As drug use at music festivals is put under the spotlight this week, a University of Wollongong academic believes the only way do deal with the problem is decriminalise it.
A coronial inquest into the deaths of six young people at NSW festivals is coinciding with a government-ordered special special commission of inquiry into the drug ice that is also examining the merits of pill testing.
There has been recommendations from both towards decriminalising drugs.
"For those of us who have been studying drug policy for our careers it's just de ja vu all over again," UOW law lecturer Dr Ben Mostyn said.
"We get these inquiries every five or 10 years, they say the same thing, and yet the government ignores them and people go on dying."
This week, the inquiry into music festival deaths at the the NSW Coroners Court heard information recently gathered by the NSW Ministry of Health. It suggested between 70 and 90 per cent of patrons took drugs at music festivals.
"On the basis of the NSW Ministry of Health reports, MDMA capsules are the primary drug of choice, with ketamine and to a lesser extent cocaine playing a role too," counsel assisting the coroner, Dr Peggy Dwyer said.
It was also heard the practice of "double dropping" was common at festivals, whereby patrons took multiple drugs at once in fear of being caught by authorities.
Dr Mostyn said if accepted by the coroner, it was "very strong evidence" of what many have suspected anecdotally while a fierce police presence at events was making the issue worse.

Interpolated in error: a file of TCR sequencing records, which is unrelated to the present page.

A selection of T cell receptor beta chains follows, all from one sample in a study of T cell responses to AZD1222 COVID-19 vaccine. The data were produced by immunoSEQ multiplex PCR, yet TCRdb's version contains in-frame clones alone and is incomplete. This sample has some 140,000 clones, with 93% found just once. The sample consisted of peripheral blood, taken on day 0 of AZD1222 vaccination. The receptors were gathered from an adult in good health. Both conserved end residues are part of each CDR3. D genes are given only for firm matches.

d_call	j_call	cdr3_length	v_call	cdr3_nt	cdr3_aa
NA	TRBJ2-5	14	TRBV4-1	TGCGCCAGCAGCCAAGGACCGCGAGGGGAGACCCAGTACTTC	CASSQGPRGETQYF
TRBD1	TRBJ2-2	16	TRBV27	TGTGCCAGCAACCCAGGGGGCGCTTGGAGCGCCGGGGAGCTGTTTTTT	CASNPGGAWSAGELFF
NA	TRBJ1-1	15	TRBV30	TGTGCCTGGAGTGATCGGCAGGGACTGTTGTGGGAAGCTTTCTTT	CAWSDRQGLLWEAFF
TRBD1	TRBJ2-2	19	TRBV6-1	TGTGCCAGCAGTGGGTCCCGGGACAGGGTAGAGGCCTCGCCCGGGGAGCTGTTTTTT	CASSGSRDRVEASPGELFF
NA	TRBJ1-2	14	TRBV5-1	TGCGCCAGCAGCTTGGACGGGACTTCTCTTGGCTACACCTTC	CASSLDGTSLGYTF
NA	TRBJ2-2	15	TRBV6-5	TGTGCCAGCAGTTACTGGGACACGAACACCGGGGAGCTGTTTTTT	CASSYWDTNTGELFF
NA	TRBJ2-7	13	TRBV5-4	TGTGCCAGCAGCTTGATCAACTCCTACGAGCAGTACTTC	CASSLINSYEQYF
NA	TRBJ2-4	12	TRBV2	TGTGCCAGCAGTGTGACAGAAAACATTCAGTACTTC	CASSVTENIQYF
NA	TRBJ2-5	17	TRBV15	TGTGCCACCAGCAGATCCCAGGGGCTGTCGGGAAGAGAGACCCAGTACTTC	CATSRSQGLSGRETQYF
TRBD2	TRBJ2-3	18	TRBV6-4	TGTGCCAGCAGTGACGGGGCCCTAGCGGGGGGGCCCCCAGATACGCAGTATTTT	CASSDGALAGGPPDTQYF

"It really is an extraordinary situation where police are creating a very unsafe environment," he said.
"The police argue that they're trying to stop people using drugs ... what they're doing is forcing them to use them in a dangerous manner."
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He said the most frustrating thing he found was all Australian states and territories were part of the National Drug Strategy which aims to reduce supply, demand and harm - with the role of police to focus on supply reduction.
"The police generally claim their role is to stop high level supply but yet these sniffer dogs at music festivals are clearly going after low level users," Dr Mostyn said.
"Police arresting people doesn't stop people using drugs, education and rehab does."
Dr Mostyn believes decriminalising drugs would save the government money on courts, prisons and police. He said this money could therefore be spent on better education, treatment and rehabilitation.
"The population is well ahead of the government on this issue - it reminds me of the gay marriage survey," he said.